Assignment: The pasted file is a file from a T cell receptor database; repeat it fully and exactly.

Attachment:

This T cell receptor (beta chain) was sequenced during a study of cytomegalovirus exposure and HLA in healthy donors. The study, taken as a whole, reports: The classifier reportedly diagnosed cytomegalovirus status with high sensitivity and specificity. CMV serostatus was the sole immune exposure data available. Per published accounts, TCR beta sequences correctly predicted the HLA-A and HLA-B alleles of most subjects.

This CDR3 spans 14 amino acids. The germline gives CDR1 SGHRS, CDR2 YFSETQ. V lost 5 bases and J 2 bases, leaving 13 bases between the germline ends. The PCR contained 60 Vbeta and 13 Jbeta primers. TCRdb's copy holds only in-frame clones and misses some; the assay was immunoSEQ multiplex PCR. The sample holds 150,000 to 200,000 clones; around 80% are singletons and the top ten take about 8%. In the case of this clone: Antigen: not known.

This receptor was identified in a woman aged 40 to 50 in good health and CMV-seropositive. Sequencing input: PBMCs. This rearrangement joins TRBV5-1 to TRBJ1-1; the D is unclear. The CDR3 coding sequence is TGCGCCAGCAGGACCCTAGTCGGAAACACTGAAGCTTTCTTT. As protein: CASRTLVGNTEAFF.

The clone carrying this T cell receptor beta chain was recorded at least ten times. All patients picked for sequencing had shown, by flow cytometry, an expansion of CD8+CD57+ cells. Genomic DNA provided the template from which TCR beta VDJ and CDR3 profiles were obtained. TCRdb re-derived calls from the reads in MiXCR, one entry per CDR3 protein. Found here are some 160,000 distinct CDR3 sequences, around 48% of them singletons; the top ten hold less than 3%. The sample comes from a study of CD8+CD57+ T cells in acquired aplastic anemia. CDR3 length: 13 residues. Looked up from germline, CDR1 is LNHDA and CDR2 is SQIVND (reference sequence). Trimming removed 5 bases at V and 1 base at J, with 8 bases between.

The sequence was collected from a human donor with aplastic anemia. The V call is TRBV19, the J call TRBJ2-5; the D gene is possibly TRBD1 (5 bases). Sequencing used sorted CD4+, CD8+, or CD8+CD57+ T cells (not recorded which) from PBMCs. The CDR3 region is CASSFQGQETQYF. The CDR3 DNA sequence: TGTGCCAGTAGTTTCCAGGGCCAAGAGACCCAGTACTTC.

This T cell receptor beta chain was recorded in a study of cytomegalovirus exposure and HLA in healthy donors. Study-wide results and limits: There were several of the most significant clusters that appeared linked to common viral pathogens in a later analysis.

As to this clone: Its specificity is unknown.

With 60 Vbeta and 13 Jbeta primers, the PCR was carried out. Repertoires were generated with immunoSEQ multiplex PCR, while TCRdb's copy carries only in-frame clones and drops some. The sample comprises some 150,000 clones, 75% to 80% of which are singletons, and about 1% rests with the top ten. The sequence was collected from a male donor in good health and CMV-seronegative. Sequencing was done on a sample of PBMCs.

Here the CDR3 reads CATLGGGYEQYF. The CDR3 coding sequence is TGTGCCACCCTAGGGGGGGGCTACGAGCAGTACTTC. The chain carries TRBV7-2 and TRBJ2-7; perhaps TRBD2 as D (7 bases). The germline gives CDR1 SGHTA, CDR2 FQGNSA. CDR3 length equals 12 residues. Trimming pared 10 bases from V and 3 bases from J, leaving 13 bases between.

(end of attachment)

This T cell receptor (beta chain) was sequenced during a study of cytomegalovirus exposure and HLA in healthy donors. The study, taken as a whole, reports: The classifier reportedly diagnosed cytomegalovirus status with high sensitivity and specificity. CMV serostatus was the sole immune exposure data available. Per published accounts, TCR beta sequences correctly predicted the HLA-A and HLA-B alleles of most subjects.

This CDR3 spans 14 amino acids. The germline gives CDR1 SGHRS, CDR2 YFSETQ. V lost 5 bases and J 2 bases, leaving 13 bases between the germline ends. The PCR contained 60 Vbeta and 13 Jbeta primers. TCRdb's copy holds only in-frame clones and misses some; the assay was immunoSEQ multiplex PCR. The sample holds 150,000 to 200,000 clones; around 80% are singletons and the top ten take about 8%. In the case of this clone: Antigen: not known.

This receptor was identified in a woman aged 40 to 50 in good health and CMV-seropositive. Sequencing input: PBMCs. This rearrangement joins TRBV5-1 to TRBJ1-1; the D is unclear. The CDR3 coding sequence is TGCGCCAGCAGGACCCTAGTCGGAAACACTGAAGCTTTCTTT. As protein: CASRTLVGNTEAFF.

The clone carrying this T cell receptor beta chain was recorded at least ten times. All patients picked for sequencing had shown, by flow cytometry, an expansion of CD8+CD57+ cells. Genomic DNA provided the template from which TCR beta VDJ and CDR3 profiles were obtained. TCRdb re-derived calls from the reads in MiXCR, one entry per CDR3 protein. Found here are some 160,000 distinct CDR3 sequences, around 48% of them singletons; the top ten hold less than 3%. The sample comes from a study of CD8+CD57+ T cells in acquired aplastic anemia. CDR3 length: 13 residues. Looked up from germline, CDR1 is LNHDA and CDR2 is SQIVND (reference sequence). Trimming removed 5 bases at V and 1 base at J, with 8 bases between.

The sequence was collected from a human donor with aplastic anemia. The V call is TRBV19, the J call TRBJ2-5; the D gene is possibly TRBD1 (5 bases). Sequencing used sorted CD4+, CD8+, or CD8+CD57+ T cells (not recorded which) from PBMCs. The CDR3 region is CASSFQGQETQYF. The CDR3 DNA sequence: TGTGCCAGTAGTTTCCAGGGCCAAGAGACCCAGTACTTC.

This T cell receptor beta chain was recorded in a study of cytomegalovirus exposure and HLA in healthy donors. Study-wide results and limits: There were several of the most significant clusters that appeared linked to common viral pathogens in a later analysis.

As to this clone: Its specificity is unknown.

With 60 Vbeta and 13 Jbeta primers, the PCR was carried out. Repertoires were generated with immunoSEQ multiplex PCR, while TCRdb's copy carries only in-frame clones and drops some. The sample comprises some 150,000 clones, 75% to 80% of which are singletons, and about 1% rests with the top ten. The sequence was collected from a male donor in good health and CMV-seronegative. Sequencing was done on a sample of PBMCs.

Here the CDR3 reads CATLGGGYEQYF. The CDR3 coding sequence is TGTGCCACCCTAGGGGGGGGCTACGAGCAGTACTTC. The chain carries TRBV7-2 and TRBJ2-7; perhaps TRBD2 as D (7 bases). The germline gives CDR1 SGHTA, CDR2 FQGNSA. CDR3 length equals 12 residues. Trimming pared 10 bases from V and 3 bases from J, leaving 13 bases between.